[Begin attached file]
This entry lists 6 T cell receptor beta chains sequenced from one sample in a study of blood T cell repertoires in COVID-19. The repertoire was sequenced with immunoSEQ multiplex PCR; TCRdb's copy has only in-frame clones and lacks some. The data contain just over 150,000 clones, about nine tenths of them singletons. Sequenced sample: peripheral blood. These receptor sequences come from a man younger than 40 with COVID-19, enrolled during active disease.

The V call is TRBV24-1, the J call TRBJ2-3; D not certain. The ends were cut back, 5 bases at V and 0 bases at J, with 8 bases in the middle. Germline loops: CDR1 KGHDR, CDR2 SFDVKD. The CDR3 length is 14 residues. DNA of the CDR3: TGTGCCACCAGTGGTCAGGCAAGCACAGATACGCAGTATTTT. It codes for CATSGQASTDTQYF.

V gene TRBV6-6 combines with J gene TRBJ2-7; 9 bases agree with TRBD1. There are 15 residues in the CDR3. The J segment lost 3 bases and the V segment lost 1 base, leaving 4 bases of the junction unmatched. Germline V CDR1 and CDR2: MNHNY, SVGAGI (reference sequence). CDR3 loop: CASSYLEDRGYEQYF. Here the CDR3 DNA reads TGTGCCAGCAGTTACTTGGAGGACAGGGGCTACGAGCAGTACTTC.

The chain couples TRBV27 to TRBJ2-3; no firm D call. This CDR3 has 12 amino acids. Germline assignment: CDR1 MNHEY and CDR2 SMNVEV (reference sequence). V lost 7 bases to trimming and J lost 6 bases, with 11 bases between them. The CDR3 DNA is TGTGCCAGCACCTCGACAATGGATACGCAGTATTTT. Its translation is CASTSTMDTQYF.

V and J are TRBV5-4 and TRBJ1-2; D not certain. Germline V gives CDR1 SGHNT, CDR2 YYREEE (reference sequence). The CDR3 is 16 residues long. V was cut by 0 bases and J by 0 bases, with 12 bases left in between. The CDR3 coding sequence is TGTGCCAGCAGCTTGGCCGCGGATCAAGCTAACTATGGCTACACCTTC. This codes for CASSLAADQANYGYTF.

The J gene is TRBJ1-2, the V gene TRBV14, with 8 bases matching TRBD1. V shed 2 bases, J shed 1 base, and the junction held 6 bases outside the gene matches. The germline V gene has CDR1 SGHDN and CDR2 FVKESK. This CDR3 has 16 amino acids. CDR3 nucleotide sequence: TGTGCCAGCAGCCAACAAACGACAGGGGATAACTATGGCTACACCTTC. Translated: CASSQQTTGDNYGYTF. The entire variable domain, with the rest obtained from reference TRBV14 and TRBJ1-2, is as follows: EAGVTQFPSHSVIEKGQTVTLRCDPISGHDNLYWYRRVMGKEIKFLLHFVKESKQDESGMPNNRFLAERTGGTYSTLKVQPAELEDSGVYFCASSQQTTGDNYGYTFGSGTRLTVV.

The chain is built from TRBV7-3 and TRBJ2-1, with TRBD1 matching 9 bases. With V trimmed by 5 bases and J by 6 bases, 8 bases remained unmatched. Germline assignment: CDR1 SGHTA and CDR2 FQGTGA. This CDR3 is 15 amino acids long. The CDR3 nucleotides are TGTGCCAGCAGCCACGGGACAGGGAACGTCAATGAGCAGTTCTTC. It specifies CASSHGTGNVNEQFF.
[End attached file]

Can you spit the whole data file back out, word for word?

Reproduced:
This entry lists 6 T cell receptor beta chains sequenced from one sample in a study of blood T cell repertoires in COVID-19. The repertoire was sequenced with immunoSEQ multiplex PCR; TCRdb's copy has only in-frame clones and lacks some. The data contain just over 150,000 clones, about nine tenths of them singletons. Sequenced sample: peripheral blood. These receptor sequences come from a man younger than 40 with COVID-19, enrolled during active disease.

The V call is TRBV24-1, the J call TRBJ2-3; D not certain. The ends were cut back, 5 bases at V and 0 bases at J, with 8 bases in the middle. Germline loops: CDR1 KGHDR, CDR2 SFDVKD. The CDR3 length is 14 residues. DNA of the CDR3: TGTGCCACCAGTGGTCAGGCAAGCACAGATACGCAGTATTTT. It codes for CATSGQASTDTQYF.

V gene TRBV6-6 combines with J gene TRBJ2-7; 9 bases agree with TRBD1. There are 15 residues in the CDR3. The J segment lost 3 bases and the V segment lost 1 base, leaving 4 bases of the junction unmatched. Germline V CDR1 and CDR2: MNHNY, SVGAGI (reference sequence). CDR3 loop: CASSYLEDRGYEQYF. Here the CDR3 DNA reads TGTGCCAGCAGTTACTTGGAGGACAGGGGCTACGAGCAGTACTTC.

The chain couples TRBV27 to TRBJ2-3; no firm D call. This CDR3 has 12 amino acids. Germline assignment: CDR1 MNHEY and CDR2 SMNVEV (reference sequence). V lost 7 bases to trimming and J lost 6 bases, with 11 bases between them. The CDR3 DNA is TGTGCCAGCACCTCGACAATGGATACGCAGTATTTT. Its translation is CASTSTMDTQYF.

V and J are TRBV5-4 and TRBJ1-2; D not certain. Germline V gives CDR1 SGHNT, CDR2 YYREEE (reference sequence). The CDR3 is 16 residues long. V was cut by 0 bases and J by 0 bases, with 12 bases left in between. The CDR3 coding sequence is TGTGCCAGCAGCTTGGCCGCGGATCAAGCTAACTATGGCTACACCTTC. This codes for CASSLAADQANYGYTF.

The J gene is TRBJ1-2, the V gene TRBV14, with 8 bases matching TRBD1. V shed 2 bases, J shed 1 base, and the junction held 6 bases outside the gene matches. The germline V gene has CDR1 SGHDN and CDR2 FVKESK. This CDR3 has 16 amino acids. CDR3 nucleotide sequence: TGTGCCAGCAGCCAACAAACGACAGGGGATAACTATGGCTACACCTTC. Translated: CASSQQTTGDNYGYTF. The entire variable domain, with the rest obtained from reference TRBV14 and TRBJ1-2, is as follows: EAGVTQFPSHSVIEKGQTVTLRCDPISGHDNLYWYRRVMGKEIKFLLHFVKESKQDESGMPNNRFLAERTGGTYSTLKVQPAELEDSGVYFCASSQQTTGDNYGYTFGSGTRLTVV.

The chain is built from TRBV7-3 and TRBJ2-1, with TRBD1 matching 9 bases. With V trimmed by 5 bases and J by 6 bases, 8 bases remained unmatched. Germline assignment: CDR1 SGHTA and CDR2 FQGTGA. This CDR3 is 15 amino acids long. The CDR3 nucleotides are TGTGCCAGCAGCCACGGGACAGGGAACGTCAATGAGCAGTTCTTC. It specifies CASSHGTGNVNEQFF.